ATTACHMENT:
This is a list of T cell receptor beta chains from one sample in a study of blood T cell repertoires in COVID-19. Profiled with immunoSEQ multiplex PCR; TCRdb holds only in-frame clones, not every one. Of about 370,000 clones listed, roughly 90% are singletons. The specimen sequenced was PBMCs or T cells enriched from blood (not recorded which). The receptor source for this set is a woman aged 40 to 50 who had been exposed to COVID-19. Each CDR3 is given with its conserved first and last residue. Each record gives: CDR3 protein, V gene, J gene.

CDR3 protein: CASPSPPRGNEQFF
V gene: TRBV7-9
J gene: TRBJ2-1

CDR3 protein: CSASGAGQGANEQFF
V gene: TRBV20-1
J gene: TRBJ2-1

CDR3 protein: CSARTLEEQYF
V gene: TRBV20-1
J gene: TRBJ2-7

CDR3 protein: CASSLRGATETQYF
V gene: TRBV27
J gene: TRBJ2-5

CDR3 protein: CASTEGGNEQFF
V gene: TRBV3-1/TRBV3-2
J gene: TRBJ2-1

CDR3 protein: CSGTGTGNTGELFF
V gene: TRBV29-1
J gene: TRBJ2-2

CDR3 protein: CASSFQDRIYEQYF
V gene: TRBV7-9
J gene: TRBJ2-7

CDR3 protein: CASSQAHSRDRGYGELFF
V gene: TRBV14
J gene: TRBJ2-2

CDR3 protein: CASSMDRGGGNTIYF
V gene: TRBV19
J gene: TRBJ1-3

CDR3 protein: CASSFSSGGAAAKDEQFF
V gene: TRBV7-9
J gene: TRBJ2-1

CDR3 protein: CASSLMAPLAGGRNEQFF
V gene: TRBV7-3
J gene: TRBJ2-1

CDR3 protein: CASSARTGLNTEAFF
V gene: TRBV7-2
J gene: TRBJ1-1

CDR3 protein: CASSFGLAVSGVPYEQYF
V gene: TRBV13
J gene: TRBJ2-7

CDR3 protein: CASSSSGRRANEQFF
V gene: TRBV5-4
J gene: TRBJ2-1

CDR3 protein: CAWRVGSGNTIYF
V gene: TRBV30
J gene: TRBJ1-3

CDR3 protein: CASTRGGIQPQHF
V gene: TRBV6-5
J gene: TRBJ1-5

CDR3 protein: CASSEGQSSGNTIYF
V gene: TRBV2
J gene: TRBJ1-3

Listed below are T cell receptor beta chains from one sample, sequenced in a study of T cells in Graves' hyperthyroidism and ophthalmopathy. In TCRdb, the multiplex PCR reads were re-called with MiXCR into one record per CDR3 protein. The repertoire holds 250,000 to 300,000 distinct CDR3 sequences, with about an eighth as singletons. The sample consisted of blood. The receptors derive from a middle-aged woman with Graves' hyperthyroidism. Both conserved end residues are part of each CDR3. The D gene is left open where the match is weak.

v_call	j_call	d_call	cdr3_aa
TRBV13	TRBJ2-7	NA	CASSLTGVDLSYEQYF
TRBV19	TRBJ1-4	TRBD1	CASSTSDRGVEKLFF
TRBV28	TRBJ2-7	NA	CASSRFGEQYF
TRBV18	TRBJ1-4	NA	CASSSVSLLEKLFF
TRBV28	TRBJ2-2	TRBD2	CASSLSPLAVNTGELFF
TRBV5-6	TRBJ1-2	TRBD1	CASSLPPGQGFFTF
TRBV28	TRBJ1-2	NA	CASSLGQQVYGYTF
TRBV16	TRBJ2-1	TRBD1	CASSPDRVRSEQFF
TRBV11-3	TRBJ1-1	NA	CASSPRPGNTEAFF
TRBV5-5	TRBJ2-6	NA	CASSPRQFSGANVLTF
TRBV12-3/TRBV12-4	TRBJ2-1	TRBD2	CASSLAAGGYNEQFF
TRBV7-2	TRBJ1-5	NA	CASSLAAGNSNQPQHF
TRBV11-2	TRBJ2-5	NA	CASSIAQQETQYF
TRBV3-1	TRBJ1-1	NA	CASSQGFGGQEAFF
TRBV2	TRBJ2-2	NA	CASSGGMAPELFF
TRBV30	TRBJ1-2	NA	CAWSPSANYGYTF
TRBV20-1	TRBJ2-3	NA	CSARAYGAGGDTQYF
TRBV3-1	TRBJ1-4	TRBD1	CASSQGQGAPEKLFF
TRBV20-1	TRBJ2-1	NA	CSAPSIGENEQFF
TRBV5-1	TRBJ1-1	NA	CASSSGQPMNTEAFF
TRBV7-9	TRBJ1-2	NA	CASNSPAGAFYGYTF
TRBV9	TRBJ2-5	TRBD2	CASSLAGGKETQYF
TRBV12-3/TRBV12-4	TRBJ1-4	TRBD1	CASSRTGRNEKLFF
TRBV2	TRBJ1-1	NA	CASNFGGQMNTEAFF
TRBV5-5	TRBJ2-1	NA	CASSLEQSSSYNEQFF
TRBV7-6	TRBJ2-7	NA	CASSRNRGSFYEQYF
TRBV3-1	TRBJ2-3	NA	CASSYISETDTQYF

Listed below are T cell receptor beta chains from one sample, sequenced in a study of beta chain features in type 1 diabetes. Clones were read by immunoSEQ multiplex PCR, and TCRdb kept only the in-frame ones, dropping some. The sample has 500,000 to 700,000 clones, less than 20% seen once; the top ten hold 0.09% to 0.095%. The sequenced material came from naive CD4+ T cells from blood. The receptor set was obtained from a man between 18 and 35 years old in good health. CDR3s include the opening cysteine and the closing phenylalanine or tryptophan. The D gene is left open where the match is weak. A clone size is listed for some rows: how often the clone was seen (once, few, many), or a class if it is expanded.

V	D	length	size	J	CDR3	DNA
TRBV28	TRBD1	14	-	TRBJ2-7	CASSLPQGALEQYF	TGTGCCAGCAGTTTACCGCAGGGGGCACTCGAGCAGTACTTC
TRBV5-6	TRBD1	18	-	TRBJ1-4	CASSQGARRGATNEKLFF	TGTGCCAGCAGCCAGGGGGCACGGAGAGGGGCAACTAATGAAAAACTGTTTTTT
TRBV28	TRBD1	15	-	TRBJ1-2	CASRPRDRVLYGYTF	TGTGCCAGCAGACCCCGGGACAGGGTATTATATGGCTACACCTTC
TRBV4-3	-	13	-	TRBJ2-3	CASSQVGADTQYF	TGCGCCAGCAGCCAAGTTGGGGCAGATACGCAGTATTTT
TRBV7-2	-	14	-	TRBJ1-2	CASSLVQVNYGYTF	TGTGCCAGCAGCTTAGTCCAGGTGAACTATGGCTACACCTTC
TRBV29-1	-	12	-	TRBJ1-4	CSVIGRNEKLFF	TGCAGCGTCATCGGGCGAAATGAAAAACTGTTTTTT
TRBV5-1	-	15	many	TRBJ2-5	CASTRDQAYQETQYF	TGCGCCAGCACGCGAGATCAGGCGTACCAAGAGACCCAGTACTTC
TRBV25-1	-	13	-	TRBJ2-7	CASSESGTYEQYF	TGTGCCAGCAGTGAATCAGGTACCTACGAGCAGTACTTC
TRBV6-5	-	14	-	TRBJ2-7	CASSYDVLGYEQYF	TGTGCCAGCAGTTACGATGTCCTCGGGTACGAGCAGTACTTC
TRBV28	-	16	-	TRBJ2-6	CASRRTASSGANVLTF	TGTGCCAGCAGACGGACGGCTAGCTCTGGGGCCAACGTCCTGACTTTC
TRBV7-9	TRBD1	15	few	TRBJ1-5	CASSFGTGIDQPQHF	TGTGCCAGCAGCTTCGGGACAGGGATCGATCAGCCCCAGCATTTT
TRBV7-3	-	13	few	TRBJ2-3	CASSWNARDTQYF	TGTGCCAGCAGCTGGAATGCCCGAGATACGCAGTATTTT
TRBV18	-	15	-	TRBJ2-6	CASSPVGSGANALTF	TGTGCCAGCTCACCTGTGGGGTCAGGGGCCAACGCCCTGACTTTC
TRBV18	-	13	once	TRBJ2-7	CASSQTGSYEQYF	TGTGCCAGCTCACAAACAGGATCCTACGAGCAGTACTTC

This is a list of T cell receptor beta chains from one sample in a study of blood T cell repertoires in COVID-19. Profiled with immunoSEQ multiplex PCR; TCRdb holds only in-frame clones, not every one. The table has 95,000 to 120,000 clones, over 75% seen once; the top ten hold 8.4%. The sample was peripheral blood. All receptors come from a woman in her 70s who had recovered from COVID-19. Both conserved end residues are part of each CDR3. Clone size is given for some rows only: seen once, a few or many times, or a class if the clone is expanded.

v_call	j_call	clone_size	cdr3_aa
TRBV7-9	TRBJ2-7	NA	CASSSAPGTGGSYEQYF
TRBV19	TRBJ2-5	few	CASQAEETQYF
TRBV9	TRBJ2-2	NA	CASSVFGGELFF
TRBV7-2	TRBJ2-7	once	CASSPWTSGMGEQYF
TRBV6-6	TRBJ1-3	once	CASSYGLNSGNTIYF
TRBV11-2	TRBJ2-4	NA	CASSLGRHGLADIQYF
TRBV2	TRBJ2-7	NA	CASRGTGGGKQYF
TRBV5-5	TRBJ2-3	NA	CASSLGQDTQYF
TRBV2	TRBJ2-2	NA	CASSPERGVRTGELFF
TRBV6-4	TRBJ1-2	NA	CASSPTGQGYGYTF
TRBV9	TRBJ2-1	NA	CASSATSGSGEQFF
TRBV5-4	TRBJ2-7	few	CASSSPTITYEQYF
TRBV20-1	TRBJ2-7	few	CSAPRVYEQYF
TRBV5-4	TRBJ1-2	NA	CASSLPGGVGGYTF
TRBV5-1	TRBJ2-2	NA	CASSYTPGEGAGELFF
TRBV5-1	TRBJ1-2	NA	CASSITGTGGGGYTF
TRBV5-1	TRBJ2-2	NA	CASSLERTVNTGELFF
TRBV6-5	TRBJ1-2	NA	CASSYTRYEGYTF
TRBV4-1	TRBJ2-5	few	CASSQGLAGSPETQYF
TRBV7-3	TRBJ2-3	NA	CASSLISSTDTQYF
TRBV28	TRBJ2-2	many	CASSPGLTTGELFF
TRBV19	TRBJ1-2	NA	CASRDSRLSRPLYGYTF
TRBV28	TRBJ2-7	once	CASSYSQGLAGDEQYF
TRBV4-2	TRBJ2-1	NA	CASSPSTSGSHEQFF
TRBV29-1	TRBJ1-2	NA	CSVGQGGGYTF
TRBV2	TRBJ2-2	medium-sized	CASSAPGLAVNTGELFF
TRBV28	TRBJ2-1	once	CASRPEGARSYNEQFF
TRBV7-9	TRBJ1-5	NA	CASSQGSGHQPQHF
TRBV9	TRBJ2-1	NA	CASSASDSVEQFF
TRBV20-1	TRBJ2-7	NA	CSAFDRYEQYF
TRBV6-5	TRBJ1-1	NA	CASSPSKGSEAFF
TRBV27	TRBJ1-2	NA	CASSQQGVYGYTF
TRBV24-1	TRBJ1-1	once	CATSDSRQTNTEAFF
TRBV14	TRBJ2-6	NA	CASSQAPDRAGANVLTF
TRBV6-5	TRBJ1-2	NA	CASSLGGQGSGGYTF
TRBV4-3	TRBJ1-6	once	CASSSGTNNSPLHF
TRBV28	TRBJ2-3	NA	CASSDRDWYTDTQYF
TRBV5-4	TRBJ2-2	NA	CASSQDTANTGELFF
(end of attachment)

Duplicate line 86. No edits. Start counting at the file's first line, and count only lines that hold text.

TRBV28	TRBD1	15	-	TRBJ1-2	CASRPRDRVLYGYTF	TGTGCCAGCAGACCCCGGGACAGGGTATTATATGGCTACACCTTC